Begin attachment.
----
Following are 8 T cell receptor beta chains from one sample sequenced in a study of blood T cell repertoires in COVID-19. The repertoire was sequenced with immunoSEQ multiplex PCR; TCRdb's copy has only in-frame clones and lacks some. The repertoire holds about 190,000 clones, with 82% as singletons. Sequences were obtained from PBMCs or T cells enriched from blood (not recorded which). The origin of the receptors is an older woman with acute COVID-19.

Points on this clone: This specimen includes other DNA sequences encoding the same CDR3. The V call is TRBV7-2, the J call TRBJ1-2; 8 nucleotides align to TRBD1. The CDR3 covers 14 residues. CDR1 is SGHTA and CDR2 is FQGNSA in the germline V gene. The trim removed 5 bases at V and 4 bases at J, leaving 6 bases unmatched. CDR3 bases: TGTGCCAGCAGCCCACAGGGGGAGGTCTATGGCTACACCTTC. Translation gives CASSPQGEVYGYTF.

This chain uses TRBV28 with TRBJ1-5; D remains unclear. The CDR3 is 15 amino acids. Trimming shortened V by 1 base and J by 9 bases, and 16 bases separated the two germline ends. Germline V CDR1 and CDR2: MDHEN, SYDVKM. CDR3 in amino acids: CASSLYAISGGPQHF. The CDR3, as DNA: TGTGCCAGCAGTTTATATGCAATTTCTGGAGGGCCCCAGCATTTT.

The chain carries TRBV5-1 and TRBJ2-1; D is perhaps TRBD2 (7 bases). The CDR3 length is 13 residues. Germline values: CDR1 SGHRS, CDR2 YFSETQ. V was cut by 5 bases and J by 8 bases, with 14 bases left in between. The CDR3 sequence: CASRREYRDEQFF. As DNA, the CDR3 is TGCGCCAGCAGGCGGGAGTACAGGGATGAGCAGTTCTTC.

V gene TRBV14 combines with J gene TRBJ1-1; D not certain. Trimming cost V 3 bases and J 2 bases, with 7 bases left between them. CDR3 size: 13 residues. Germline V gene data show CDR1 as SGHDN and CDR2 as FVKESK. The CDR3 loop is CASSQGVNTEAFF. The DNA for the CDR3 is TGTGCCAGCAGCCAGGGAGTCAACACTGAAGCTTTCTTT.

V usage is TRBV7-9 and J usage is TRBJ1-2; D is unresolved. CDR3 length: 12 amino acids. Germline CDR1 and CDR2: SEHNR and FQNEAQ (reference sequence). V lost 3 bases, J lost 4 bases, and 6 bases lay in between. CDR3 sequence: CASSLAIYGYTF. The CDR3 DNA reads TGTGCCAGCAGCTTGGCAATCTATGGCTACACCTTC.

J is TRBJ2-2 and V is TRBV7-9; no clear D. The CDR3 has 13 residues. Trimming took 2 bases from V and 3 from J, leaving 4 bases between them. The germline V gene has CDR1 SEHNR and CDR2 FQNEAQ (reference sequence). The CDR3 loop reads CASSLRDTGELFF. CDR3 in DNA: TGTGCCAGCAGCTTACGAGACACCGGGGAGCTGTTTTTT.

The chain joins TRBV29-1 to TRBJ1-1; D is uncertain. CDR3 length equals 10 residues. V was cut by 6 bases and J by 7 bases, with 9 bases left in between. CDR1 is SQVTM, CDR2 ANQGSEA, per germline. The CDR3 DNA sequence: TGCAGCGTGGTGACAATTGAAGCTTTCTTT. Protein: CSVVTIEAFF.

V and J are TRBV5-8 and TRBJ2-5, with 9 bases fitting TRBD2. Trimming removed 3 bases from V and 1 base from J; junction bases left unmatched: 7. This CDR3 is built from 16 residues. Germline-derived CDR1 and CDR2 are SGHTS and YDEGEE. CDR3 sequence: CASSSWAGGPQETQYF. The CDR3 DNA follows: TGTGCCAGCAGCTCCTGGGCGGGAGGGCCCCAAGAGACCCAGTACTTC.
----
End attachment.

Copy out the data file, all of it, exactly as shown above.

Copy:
Following are 8 T cell receptor beta chains from one sample sequenced in a study of blood T cell repertoires in COVID-19. The repertoire was sequenced with immunoSEQ multiplex PCR; TCRdb's copy has only in-frame clones and lacks some. The repertoire holds about 190,000 clones, with 82% as singletons. Sequences were obtained from PBMCs or T cells enriched from blood (not recorded which). The origin of the receptors is an older woman with acute COVID-19.

Points on this clone: This specimen includes other DNA sequences encoding the same CDR3. The V call is TRBV7-2, the J call TRBJ1-2; 8 nucleotides align to TRBD1. The CDR3 covers 14 residues. CDR1 is SGHTA and CDR2 is FQGNSA in the germline V gene. The trim removed 5 bases at V and 4 bases at J, leaving 6 bases unmatched. CDR3 bases: TGTGCCAGCAGCCCACAGGGGGAGGTCTATGGCTACACCTTC. Translation gives CASSPQGEVYGYTF.

This chain uses TRBV28 with TRBJ1-5; D remains unclear. The CDR3 is 15 amino acids. Trimming shortened V by 1 base and J by 9 bases, and 16 bases separated the two germline ends. Germline V CDR1 and CDR2: MDHEN, SYDVKM. CDR3 in amino acids: CASSLYAISGGPQHF. The CDR3, as DNA: TGTGCCAGCAGTTTATATGCAATTTCTGGAGGGCCCCAGCATTTT.

The chain carries TRBV5-1 and TRBJ2-1; D is perhaps TRBD2 (7 bases). The CDR3 length is 13 residues. Germline values: CDR1 SGHRS, CDR2 YFSETQ. V was cut by 5 bases and J by 8 bases, with 14 bases left in between. The CDR3 sequence: CASRREYRDEQFF. As DNA, the CDR3 is TGCGCCAGCAGGCGGGAGTACAGGGATGAGCAGTTCTTC.

V gene TRBV14 combines with J gene TRBJ1-1; D not certain. Trimming cost V 3 bases and J 2 bases, with 7 bases left between them. CDR3 size: 13 residues. Germline V gene data show CDR1 as SGHDN and CDR2 as FVKESK. The CDR3 loop is CASSQGVNTEAFF. The DNA for the CDR3 is TGTGCCAGCAGCCAGGGAGTCAACACTGAAGCTTTCTTT.

V usage is TRBV7-9 and J usage is TRBJ1-2; D is unresolved. CDR3 length: 12 amino acids. Germline CDR1 and CDR2: SEHNR and FQNEAQ (reference sequence). V lost 3 bases, J lost 4 bases, and 6 bases lay in between. CDR3 sequence: CASSLAIYGYTF. The CDR3 DNA reads TGTGCCAGCAGCTTGGCAATCTATGGCTACACCTTC.

J is TRBJ2-2 and V is TRBV7-9; no clear D. The CDR3 has 13 residues. Trimming took 2 bases from V and 3 from J, leaving 4 bases between them. The germline V gene has CDR1 SEHNR and CDR2 FQNEAQ (reference sequence). The CDR3 loop reads CASSLRDTGELFF. CDR3 in DNA: TGTGCCAGCAGCTTACGAGACACCGGGGAGCTGTTTTTT.

The chain joins TRBV29-1 to TRBJ1-1; D is uncertain. CDR3 length equals 10 residues. V was cut by 6 bases and J by 7 bases, with 9 bases left in between. CDR1 is SQVTM, CDR2 ANQGSEA, per germline. The CDR3 DNA sequence: TGCAGCGTGGTGACAATTGAAGCTTTCTTT. Protein: CSVVTIEAFF.

V and J are TRBV5-8 and TRBJ2-5, with 9 bases fitting TRBD2. Trimming removed 3 bases from V and 1 base from J; junction bases left unmatched: 7. This CDR3 is built from 16 residues. Germline-derived CDR1 and CDR2 are SGHTS and YDEGEE. CDR3 sequence: CASSSWAGGPQETQYF. The CDR3 DNA follows: TGTGCCAGCAGCTCCTGGGCGGGAGGGCCCCAAGAGACCCAGTACTTC.